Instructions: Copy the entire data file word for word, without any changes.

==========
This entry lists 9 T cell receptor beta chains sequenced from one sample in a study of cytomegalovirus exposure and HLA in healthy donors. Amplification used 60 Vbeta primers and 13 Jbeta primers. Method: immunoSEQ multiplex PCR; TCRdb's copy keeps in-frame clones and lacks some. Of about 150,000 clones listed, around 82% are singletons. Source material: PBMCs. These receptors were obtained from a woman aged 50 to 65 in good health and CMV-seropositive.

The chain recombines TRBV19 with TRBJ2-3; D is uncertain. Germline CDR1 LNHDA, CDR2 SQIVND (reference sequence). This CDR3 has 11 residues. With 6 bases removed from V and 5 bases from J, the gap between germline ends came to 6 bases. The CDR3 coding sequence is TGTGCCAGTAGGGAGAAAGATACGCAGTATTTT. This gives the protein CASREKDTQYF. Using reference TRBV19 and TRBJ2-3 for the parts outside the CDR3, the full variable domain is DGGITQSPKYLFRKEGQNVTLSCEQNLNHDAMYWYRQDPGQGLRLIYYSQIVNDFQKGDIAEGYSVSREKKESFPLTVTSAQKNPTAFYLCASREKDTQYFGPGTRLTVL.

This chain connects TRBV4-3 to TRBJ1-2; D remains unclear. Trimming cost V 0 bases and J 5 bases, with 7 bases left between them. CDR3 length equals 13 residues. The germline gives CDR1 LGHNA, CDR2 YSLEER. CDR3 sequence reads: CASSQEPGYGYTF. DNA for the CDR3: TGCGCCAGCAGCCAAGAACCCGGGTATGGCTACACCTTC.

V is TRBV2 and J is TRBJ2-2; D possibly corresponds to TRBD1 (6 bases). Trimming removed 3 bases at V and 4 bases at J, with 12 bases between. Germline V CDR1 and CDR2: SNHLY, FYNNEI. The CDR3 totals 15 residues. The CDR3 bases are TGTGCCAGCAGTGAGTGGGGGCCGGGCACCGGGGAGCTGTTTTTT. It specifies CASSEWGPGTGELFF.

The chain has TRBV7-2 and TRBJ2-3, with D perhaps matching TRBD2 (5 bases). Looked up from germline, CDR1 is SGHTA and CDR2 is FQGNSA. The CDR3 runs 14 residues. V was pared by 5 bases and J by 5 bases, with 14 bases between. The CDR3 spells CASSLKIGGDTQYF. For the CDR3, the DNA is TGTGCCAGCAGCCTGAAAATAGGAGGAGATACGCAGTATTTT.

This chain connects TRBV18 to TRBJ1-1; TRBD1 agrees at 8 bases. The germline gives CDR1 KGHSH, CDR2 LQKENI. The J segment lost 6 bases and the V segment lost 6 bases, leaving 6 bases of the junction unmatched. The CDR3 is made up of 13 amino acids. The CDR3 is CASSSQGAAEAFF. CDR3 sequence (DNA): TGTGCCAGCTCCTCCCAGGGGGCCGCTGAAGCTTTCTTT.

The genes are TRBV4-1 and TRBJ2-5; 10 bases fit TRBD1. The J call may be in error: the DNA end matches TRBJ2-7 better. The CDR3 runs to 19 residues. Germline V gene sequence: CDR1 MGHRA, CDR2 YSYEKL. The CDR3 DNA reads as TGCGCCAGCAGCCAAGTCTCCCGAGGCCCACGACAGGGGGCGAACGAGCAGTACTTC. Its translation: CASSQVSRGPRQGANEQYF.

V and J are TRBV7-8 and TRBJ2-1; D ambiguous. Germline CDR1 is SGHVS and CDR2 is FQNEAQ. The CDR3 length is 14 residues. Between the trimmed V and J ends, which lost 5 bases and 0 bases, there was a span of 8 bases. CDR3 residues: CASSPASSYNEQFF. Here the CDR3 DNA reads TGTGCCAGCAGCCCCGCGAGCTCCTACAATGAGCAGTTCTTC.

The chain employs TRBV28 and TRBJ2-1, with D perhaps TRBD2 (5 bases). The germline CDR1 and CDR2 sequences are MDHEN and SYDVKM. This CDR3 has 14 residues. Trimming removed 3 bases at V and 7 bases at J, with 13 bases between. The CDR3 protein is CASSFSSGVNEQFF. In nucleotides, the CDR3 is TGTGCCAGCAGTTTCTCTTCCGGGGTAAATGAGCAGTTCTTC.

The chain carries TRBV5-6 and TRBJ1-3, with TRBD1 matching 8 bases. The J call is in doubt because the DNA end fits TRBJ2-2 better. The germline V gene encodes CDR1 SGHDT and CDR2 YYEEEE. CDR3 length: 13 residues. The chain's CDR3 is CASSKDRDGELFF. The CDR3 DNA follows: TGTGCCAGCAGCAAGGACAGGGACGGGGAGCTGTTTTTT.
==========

This entry lists 9 T cell receptor beta chains sequenced from one sample in a study of cytomegalovirus exposure and HLA in healthy donors. Amplification used 60 Vbeta primers and 13 Jbeta primers. Method: immunoSEQ multiplex PCR; TCRdb's copy keeps in-frame clones and lacks some. Of about 150,000 clones listed, around 82% are singletons. Source material: PBMCs. These receptors were obtained from a woman aged 50 to 65 in good health and CMV-seropositive.

The chain recombines TRBV19 with TRBJ2-3; D is uncertain. Germline CDR1 LNHDA, CDR2 SQIVND (reference sequence). This CDR3 has 11 residues. With 6 bases removed from V and 5 bases from J, the gap between germline ends came to 6 bases. The CDR3 coding sequence is TGTGCCAGTAGGGAGAAAGATACGCAGTATTTT. This gives the protein CASREKDTQYF. Using reference TRBV19 and TRBJ2-3 for the parts outside the CDR3, the full variable domain is DGGITQSPKYLFRKEGQNVTLSCEQNLNHDAMYWYRQDPGQGLRLIYYSQIVNDFQKGDIAEGYSVSREKKESFPLTVTSAQKNPTAFYLCASREKDTQYFGPGTRLTVL.

This chain connects TRBV4-3 to TRBJ1-2; D remains unclear. Trimming cost V 0 bases and J 5 bases, with 7 bases left between them. CDR3 length equals 13 residues. The germline gives CDR1 LGHNA, CDR2 YSLEER. CDR3 sequence reads: CASSQEPGYGYTF. DNA for the CDR3: TGCGCCAGCAGCCAAGAACCCGGGTATGGCTACACCTTC.

V is TRBV2 and J is TRBJ2-2; D possibly corresponds to TRBD1 (6 bases). Trimming removed 3 bases at V and 4 bases at J, with 12 bases between. Germline V CDR1 and CDR2: SNHLY, FYNNEI. The CDR3 totals 15 residues. The CDR3 bases are TGTGCCAGCAGTGAGTGGGGGCCGGGCACCGGGGAGCTGTTTTTT. It specifies CASSEWGPGTGELFF.

The chain has TRBV7-2 and TRBJ2-3, with D perhaps matching TRBD2 (5 bases). Looked up from germline, CDR1 is SGHTA and CDR2 is FQGNSA. The CDR3 runs 14 residues. V was pared by 5 bases and J by 5 bases, with 14 bases between. The CDR3 spells CASSLKIGGDTQYF. For the CDR3, the DNA is TGTGCCAGCAGCCTGAAAATAGGAGGAGATACGCAGTATTTT.

This chain connects TRBV18 to TRBJ1-1; TRBD1 agrees at 8 bases. The germline gives CDR1 KGHSH, CDR2 LQKENI. The J segment lost 6 bases and the V segment lost 6 bases, leaving 6 bases of the junction unmatched. The CDR3 is made up of 13 amino acids. The CDR3 is CASSSQGAAEAFF. CDR3 sequence (DNA): TGTGCCAGCTCCTCCCAGGGGGCCGCTGAAGCTTTCTTT.

The genes are TRBV4-1 and TRBJ2-5; 10 bases fit TRBD1. The J call may be in error: the DNA end matches TRBJ2-7 better. The CDR3 runs to 19 residues. Germline V gene sequence: CDR1 MGHRA, CDR2 YSYEKL. The CDR3 DNA reads as TGCGCCAGCAGCCAAGTCTCCCGAGGCCCACGACAGGGGGCGAACGAGCAGTACTTC. Its translation: CASSQVSRGPRQGANEQYF.

V and J are TRBV7-8 and TRBJ2-1; D ambiguous. Germline CDR1 is SGHVS and CDR2 is FQNEAQ. The CDR3 length is 14 residues. Between the trimmed V and J ends, which lost 5 bases and 0 bases, there was a span of 8 bases. CDR3 residues: CASSPASSYNEQFF. Here the CDR3 DNA reads TGTGCCAGCAGCCCCGCGAGCTCCTACAATGAGCAGTTCTTC.

The chain employs TRBV28 and TRBJ2-1, with D perhaps TRBD2 (5 bases). The germline CDR1 and CDR2 sequences are MDHEN and SYDVKM. This CDR3 has 14 residues. Trimming removed 3 bases at V and 7 bases at J, with 13 bases between. The CDR3 protein is CASSFSSGVNEQFF. In nucleotides, the CDR3 is TGTGCCAGCAGTTTCTCTTCCGGGGTAAATGAGCAGTTCTTC.

The chain carries TRBV5-6 and TRBJ1-3, with TRBD1 matching 8 bases. The J call is in doubt because the DNA end fits TRBJ2-2 better. The germline V gene encodes CDR1 SGHDT and CDR2 YYEEEE. CDR3 length: 13 residues. The chain's CDR3 is CASSKDRDGELFF. The CDR3 DNA follows: TGTGCCAGCAGCAAGGACAGGGACGGGGAGCTGTTTTTT.